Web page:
Russian filmmaker plays catch-up on the 1986 Chornobyl disaster
HBO miniseries was first, now producer Alexander Rodnyansky plans a 2020 movie
When one of Russia's most successful filmmakers watched HBO's acclaimed miniseries on Chornobyl, he says his heart initially sank.
With his own production well underway but still more than a year and a half from release, Alexander Rodnyansky had been beaten to the punch.
"We got very disappointed, of course, because we wanted to tell our own story," said Rodnyansky. "We never expected such an important platform as HBO to tell such a specific story from Soviet history."
Rodnyansky, an Oscar nominee who's made some of the highest-grossing movies in Russian history, had started working almost four years earlier on a blockbuster film that he hoped would be the definitive treatment of the 1986 nuclear reactor disaster.
A botched safety test sent clouds of nuclear material across much of eastern Europe, killing 31 people right away and forcing tens of thousands to flee. The final death toll from cancer and other radiation-related illnesses is subject to debate.
After the five-part HBO miniseries began airing in June, American writer Craig Mazin and director Johan Renck were basking in praise.
But then, Rodnyansky says, his spirits lifted.
He says he saw how well viewers, including those in Russia, responded to the story, how it has sparked a Chornobyl revival, and how a record number of tourists are flocking to the site of the world's worst nuclear accident, north of Ukraine's capital of Kyiv.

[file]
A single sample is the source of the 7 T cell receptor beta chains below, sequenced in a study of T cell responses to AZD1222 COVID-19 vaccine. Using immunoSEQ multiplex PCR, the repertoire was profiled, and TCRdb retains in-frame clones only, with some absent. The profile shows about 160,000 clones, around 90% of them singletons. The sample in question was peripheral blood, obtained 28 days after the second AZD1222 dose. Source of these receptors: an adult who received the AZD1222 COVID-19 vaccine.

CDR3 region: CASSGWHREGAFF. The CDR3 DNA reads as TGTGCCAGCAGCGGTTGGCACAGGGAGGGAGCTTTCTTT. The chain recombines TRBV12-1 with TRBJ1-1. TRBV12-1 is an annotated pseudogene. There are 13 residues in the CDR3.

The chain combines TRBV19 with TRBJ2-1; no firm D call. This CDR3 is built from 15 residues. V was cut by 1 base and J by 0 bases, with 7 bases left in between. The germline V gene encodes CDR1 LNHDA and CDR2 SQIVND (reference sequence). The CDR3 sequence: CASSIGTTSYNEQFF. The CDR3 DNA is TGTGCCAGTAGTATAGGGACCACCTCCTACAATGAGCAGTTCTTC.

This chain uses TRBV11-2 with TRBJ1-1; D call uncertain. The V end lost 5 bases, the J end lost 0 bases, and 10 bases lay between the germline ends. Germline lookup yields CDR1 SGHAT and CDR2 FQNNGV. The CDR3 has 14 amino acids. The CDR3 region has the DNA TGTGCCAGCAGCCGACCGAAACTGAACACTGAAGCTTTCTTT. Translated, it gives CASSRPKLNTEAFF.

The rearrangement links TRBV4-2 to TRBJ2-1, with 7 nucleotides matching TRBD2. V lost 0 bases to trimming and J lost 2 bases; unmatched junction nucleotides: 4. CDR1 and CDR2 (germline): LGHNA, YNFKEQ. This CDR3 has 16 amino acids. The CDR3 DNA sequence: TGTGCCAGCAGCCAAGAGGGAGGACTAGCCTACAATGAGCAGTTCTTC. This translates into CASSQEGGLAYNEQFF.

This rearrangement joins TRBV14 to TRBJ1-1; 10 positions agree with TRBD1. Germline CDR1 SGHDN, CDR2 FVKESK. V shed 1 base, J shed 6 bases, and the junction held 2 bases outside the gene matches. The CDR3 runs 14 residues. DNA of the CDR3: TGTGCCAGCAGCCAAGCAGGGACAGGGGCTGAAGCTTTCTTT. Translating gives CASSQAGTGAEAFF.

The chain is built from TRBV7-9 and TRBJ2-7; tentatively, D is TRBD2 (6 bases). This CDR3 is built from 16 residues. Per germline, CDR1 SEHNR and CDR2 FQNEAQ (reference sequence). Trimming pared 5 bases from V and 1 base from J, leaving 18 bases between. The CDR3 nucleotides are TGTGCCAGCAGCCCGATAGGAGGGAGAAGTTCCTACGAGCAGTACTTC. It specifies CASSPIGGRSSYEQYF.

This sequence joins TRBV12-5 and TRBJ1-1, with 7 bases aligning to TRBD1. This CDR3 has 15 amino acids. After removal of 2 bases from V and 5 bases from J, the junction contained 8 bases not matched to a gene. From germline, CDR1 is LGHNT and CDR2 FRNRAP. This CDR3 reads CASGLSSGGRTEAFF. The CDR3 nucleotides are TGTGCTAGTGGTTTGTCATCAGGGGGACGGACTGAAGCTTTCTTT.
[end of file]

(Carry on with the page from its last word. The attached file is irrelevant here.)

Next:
"I realized this series would definitely make people more aware of what happened. It would make the story of Chornobyl much more attractive, much more interesting for viewers."
Rodnyansky met with CBC News recently in the Moscow office of his Non Stop Productions to discuss the disaster, the impact of the miniseries and the Russian movie industry's efforts to play catch-up.
His long list of film credits include 2013's Stalingrad, the highest-grossing feature film in modern Russian history, and 2014's Leviathan, which was nominated for an Oscar for best foreign film and won the category that year at the Golden Globes.
Rodnyansky's upcoming film, tentatively titled Chornobyl: Abyss, is in post-production and set for a 2020 release.
Recently, CBC News visited a giant, flooded sound stage in Budapest, Hungary where producers were shooting a key scene for the movie.
Prominent Russian actor Danila Kozlovsky plays the lead role of a "liquidator" — one of a three-man suicide squad sent into the watery basement of the reactor on a mission to prevent the release of a catastrophic nuclear cloud.
"They had to become heroes and save lives," Kozlovsky told CBC News. "They had to save the whole country and the whole of Europe."
Kozlovsky, who also directs the film, says while comparisons to the HBO miniseries are inevitable, he believes his movie advances the story beyond "the state lie" about the disaster and is even more relatable for movie watchers.
"We are focusing on a specific family and the impact of the events of 1986, how this changes them and who they become at the end of the story."
Rodnyansky, the executive producer, grew up in Kyiv, and has vivid memories of disaster, which occurred when he was 25.
"I saw these firemen myself and I saw these young people who were ... risking their lives and losing their lives, and I remember their funerals," said Rodnyansky, who's now 58.
Shortly after the HBO series hit the pay-for-view channels in Russia over the summer, there was grumbling from senior figures in the Kremlin and on state television about an anti-Russian bias.
The Moscow Times quoted Russian TV anchor Stanislav Natanzon as complaining that the production was full of lazy Soviet stereotypes: "The only things missing are the bears and accordions!"